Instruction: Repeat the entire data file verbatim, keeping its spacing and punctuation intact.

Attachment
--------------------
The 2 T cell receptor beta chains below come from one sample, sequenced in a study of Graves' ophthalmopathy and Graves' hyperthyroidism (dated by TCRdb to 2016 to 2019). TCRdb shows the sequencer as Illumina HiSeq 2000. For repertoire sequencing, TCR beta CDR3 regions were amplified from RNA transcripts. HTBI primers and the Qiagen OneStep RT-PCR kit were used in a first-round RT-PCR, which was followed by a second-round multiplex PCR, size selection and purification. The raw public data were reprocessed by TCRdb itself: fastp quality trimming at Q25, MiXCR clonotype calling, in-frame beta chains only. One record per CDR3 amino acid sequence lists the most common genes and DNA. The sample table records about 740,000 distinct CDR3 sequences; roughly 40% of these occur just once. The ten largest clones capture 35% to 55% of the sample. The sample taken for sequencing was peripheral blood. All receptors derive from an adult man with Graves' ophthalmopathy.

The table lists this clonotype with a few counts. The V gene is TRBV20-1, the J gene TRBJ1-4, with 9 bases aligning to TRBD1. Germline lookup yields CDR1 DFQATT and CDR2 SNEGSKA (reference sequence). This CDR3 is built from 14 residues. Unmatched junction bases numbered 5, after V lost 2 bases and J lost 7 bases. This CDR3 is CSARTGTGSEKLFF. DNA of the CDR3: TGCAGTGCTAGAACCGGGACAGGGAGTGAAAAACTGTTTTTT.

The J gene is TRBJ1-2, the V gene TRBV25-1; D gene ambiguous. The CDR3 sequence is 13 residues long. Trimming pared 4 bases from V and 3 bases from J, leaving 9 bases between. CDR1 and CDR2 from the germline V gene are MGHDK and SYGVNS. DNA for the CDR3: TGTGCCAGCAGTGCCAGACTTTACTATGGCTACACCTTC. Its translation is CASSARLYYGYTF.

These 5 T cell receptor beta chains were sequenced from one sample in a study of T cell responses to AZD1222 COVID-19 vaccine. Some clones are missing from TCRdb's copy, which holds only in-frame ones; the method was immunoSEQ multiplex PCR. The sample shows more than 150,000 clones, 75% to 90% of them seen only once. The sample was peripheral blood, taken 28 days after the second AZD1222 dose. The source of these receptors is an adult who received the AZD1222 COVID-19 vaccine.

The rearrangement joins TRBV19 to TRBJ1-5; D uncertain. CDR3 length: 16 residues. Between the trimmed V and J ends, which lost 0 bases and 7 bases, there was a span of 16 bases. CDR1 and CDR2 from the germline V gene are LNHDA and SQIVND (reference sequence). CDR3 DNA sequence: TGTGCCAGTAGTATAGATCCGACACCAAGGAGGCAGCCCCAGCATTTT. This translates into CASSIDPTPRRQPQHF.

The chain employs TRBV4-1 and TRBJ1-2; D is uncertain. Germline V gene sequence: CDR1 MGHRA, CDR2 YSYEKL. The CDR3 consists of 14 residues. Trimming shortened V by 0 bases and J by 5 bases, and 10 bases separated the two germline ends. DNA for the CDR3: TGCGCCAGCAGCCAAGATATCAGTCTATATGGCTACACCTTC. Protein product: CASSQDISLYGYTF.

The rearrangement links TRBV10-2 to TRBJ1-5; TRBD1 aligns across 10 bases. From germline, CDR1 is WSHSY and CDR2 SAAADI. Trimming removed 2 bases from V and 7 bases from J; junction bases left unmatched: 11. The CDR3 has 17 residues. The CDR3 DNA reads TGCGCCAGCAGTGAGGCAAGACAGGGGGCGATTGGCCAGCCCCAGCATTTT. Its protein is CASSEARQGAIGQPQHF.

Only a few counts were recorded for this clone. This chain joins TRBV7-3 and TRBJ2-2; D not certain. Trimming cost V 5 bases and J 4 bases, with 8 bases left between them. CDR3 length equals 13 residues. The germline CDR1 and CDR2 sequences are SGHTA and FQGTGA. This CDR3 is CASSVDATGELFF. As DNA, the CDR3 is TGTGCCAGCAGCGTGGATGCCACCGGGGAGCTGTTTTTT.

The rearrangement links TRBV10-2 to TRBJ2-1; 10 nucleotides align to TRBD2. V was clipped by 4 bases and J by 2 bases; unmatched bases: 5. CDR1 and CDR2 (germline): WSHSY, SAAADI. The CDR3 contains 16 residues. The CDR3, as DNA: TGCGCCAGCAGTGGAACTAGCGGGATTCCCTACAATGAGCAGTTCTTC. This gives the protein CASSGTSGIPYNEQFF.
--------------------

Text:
The 2 T cell receptor beta chains below come from one sample, sequenced in a study of Graves' ophthalmopathy and Graves' hyperthyroidism (dated by TCRdb to 2016 to 2019). TCRdb shows the sequencer as Illumina HiSeq 2000. For repertoire sequencing, TCR beta CDR3 regions were amplified from RNA transcripts. HTBI primers and the Qiagen OneStep RT-PCR kit were used in a first-round RT-PCR, which was followed by a second-round multiplex PCR, size selection and purification. The raw public data were reprocessed by TCRdb itself: fastp quality trimming at Q25, MiXCR clonotype calling, in-frame beta chains only. One record per CDR3 amino acid sequence lists the most common genes and DNA. The sample table records about 740,000 distinct CDR3 sequences; roughly 40% of these occur just once. The ten largest clones capture 35% to 55% of the sample. The sample taken for sequencing was peripheral blood. All receptors derive from an adult man with Graves' ophthalmopathy.

The table lists this clonotype with a few counts. The V gene is TRBV20-1, the J gene TRBJ1-4, with 9 bases aligning to TRBD1. Germline lookup yields CDR1 DFQATT and CDR2 SNEGSKA (reference sequence). This CDR3 is built from 14 residues. Unmatched junction bases numbered 5, after V lost 2 bases and J lost 7 bases. This CDR3 is CSARTGTGSEKLFF. DNA of the CDR3: TGCAGTGCTAGAACCGGGACAGGGAGTGAAAAACTGTTTTTT.

The J gene is TRBJ1-2, the V gene TRBV25-1; D gene ambiguous. The CDR3 sequence is 13 residues long. Trimming pared 4 bases from V and 3 bases from J, leaving 9 bases between. CDR1 and CDR2 from the germline V gene are MGHDK and SYGVNS. DNA for the CDR3: TGTGCCAGCAGTGCCAGACTTTACTATGGCTACACCTTC. Its translation is CASSARLYYGYTF.

These 5 T cell receptor beta chains were sequenced from one sample in a study of T cell responses to AZD1222 COVID-19 vaccine. Some clones are missing from TCRdb's copy, which holds only in-frame ones; the method was immunoSEQ multiplex PCR. The sample shows more than 150,000 clones, 75% to 90% of them seen only once. The sample was peripheral blood, taken 28 days after the second AZD1222 dose. The source of these receptors is an adult who received the AZD1222 COVID-19 vaccine.

The rearrangement joins TRBV19 to TRBJ1-5; D uncertain. CDR3 length: 16 residues. Between the trimmed V and J ends, which lost 0 bases and 7 bases, there was a span of 16 bases. CDR1 and CDR2 from the germline V gene are LNHDA and SQIVND (reference sequence). CDR3 DNA sequence: TGTGCCAGTAGTATAGATCCGACACCAAGGAGGCAGCCCCAGCATTTT. This translates into CASSIDPTPRRQPQHF.

The chain employs TRBV4-1 and TRBJ1-2; D is uncertain. Germline V gene sequence: CDR1 MGHRA, CDR2 YSYEKL. The CDR3 consists of 14 residues. Trimming shortened V by 0 bases and J by 5 bases, and 10 bases separated the two germline ends. DNA for the CDR3: TGCGCCAGCAGCCAAGATATCAGTCTATATGGCTACACCTTC. Protein product: CASSQDISLYGYTF.

The rearrangement links TRBV10-2 to TRBJ1-5; TRBD1 aligns across 10 bases. From germline, CDR1 is WSHSY and CDR2 SAAADI. Trimming removed 2 bases from V and 7 bases from J; junction bases left unmatched: 11. The CDR3 has 17 residues. The CDR3 DNA reads TGCGCCAGCAGTGAGGCAAGACAGGGGGCGATTGGCCAGCCCCAGCATTTT. Its protein is CASSEARQGAIGQPQHF.

Only a few counts were recorded for this clone. This chain joins TRBV7-3 and TRBJ2-2; D not certain. Trimming cost V 5 bases and J 4 bases, with 8 bases left between them. CDR3 length equals 13 residues. The germline CDR1 and CDR2 sequences are SGHTA and FQGTGA. This CDR3 is CASSVDATGELFF. As DNA, the CDR3 is TGTGCCAGCAGCGTGGATGCCACCGGGGAGCTGTTTTTT.

The rearrangement links TRBV10-2 to TRBJ2-1; 10 nucleotides align to TRBD2. V was clipped by 4 bases and J by 2 bases; unmatched bases: 5. CDR1 and CDR2 (germline): WSHSY, SAAADI. The CDR3 contains 16 residues. The CDR3, as DNA: TGCGCCAGCAGTGGAACTAGCGGGATTCCCTACAATGAGCAGTTCTTC. This gives the protein CASSGTSGIPYNEQFF.